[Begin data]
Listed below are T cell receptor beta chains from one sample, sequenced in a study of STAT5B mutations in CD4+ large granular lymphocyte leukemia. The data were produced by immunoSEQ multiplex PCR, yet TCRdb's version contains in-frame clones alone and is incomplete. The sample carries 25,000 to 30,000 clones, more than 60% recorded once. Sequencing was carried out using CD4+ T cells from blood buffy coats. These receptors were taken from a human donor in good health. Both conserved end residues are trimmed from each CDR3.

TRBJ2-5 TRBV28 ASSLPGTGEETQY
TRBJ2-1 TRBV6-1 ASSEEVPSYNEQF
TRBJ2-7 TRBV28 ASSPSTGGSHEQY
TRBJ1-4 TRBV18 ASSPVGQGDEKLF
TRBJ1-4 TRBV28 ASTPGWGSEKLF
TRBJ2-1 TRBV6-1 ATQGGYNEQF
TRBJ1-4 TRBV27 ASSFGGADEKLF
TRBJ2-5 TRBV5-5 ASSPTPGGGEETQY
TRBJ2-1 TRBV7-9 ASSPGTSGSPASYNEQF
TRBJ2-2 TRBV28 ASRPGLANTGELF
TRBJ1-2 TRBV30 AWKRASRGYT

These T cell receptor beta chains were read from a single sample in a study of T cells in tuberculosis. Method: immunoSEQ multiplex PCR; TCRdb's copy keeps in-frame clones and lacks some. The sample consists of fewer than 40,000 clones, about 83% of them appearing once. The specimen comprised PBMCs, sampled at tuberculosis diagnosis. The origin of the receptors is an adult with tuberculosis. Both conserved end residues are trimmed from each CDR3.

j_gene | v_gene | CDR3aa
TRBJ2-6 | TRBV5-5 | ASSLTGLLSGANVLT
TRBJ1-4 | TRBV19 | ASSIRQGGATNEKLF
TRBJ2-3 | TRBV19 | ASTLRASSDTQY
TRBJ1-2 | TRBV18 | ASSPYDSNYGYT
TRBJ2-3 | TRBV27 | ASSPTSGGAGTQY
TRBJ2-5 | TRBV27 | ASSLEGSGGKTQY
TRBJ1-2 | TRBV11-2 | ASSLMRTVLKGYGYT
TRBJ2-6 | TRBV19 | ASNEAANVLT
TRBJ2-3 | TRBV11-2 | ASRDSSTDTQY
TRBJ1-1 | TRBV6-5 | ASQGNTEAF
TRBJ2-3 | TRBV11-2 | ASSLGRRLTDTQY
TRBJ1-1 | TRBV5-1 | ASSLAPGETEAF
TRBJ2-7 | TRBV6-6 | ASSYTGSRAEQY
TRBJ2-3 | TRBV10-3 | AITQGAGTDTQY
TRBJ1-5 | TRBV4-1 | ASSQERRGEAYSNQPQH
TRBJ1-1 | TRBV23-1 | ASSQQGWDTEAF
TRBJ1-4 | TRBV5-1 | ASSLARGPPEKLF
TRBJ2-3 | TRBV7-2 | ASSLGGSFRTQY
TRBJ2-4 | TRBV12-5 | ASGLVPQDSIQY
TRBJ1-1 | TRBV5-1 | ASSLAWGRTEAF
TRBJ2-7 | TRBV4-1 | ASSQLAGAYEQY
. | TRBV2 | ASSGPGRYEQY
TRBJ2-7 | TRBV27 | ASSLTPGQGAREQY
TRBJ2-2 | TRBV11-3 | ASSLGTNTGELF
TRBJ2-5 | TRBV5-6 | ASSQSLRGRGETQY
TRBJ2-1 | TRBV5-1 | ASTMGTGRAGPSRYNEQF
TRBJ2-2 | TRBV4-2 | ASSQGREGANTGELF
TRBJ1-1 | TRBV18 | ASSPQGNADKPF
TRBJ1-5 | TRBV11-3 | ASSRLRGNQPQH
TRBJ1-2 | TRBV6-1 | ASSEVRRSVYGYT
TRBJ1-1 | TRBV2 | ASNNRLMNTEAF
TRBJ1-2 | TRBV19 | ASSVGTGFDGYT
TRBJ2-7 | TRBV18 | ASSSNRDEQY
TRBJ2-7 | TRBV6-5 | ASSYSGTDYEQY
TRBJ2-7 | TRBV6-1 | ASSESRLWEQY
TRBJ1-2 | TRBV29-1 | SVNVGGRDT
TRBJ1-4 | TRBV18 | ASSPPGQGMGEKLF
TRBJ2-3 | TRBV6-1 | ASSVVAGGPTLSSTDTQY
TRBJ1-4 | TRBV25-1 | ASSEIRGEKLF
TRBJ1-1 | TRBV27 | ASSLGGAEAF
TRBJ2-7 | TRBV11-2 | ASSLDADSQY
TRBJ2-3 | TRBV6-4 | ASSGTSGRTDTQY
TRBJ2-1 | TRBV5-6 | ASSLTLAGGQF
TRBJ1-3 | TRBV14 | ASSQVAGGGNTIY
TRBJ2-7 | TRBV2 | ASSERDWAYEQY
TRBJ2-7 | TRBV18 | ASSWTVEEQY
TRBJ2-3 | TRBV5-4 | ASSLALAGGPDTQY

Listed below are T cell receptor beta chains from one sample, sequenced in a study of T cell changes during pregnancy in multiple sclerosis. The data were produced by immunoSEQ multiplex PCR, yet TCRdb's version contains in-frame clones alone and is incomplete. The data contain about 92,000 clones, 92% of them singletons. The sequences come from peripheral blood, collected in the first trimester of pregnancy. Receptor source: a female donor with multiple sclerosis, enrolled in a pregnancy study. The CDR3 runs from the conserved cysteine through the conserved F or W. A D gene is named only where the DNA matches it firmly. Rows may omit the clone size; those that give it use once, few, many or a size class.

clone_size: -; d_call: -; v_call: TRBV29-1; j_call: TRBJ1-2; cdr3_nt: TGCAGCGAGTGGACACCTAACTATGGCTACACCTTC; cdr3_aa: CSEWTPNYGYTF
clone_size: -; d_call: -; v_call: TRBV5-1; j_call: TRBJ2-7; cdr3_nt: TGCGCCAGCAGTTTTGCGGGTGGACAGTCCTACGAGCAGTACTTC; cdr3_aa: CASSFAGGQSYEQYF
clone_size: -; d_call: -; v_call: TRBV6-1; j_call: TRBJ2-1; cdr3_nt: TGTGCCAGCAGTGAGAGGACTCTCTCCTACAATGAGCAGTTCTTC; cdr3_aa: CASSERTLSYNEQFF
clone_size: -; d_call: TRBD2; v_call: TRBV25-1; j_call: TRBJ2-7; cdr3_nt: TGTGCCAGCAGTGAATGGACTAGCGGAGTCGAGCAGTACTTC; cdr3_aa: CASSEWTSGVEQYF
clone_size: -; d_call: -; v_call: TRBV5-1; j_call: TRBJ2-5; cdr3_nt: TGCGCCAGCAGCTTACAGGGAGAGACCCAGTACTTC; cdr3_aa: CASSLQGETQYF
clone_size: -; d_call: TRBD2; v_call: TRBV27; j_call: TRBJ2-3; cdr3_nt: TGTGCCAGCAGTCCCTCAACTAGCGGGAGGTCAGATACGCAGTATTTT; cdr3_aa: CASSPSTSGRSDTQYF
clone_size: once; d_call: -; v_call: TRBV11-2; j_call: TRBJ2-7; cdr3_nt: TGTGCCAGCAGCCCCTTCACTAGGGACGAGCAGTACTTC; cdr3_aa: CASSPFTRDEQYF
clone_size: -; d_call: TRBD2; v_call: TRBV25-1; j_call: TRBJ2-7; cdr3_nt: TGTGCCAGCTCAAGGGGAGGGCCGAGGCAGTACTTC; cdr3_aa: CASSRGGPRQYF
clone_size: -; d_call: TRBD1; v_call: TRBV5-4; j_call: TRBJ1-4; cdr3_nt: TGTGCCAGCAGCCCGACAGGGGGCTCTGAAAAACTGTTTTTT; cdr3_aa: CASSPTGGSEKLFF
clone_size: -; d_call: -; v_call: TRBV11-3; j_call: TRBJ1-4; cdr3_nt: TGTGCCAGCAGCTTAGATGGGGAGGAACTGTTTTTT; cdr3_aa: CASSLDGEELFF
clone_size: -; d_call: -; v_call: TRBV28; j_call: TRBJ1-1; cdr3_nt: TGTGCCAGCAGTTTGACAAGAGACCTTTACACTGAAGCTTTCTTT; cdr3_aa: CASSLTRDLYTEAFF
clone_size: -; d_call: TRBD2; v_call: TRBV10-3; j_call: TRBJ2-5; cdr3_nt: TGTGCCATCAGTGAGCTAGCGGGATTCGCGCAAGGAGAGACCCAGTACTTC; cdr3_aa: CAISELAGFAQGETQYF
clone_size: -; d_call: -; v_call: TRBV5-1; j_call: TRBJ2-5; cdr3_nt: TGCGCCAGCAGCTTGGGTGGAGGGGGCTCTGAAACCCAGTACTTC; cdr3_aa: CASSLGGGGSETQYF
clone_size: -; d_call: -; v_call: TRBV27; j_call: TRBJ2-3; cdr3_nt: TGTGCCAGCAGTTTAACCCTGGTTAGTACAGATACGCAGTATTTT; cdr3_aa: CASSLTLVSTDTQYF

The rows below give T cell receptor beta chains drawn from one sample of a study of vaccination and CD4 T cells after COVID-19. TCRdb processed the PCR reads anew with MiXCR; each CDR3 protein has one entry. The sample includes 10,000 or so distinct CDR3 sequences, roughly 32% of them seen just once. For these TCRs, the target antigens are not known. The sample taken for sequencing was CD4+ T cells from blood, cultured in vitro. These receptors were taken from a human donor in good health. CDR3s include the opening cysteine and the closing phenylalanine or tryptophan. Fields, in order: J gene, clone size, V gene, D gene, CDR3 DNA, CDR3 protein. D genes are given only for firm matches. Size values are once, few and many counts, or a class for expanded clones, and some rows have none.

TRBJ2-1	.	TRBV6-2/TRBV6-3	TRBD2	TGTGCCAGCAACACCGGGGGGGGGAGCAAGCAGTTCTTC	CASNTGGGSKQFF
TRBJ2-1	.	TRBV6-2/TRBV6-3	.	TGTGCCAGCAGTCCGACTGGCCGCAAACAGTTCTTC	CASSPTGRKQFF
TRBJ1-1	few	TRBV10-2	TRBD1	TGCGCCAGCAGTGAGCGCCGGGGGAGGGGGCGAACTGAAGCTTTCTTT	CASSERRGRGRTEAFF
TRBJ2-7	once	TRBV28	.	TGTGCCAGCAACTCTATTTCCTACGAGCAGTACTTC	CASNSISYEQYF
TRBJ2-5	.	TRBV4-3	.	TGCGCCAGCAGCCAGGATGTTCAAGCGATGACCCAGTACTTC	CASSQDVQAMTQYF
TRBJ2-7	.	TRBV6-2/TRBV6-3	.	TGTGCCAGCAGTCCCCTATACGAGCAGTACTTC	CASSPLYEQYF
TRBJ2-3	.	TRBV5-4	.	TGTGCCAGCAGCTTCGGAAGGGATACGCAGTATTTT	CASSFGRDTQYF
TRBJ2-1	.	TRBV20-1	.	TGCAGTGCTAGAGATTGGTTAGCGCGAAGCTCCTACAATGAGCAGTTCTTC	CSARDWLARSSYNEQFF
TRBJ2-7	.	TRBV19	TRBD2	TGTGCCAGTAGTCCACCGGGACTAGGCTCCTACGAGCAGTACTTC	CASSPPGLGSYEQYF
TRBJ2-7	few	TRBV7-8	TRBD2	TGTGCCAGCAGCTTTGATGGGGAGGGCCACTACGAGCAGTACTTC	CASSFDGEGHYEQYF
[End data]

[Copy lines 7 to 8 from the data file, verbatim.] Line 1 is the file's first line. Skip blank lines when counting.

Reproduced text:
TRBJ2-1 TRBV6-1 ATQGGYNEQF
TRBJ1-4 TRBV27 ASSFGGADEKLF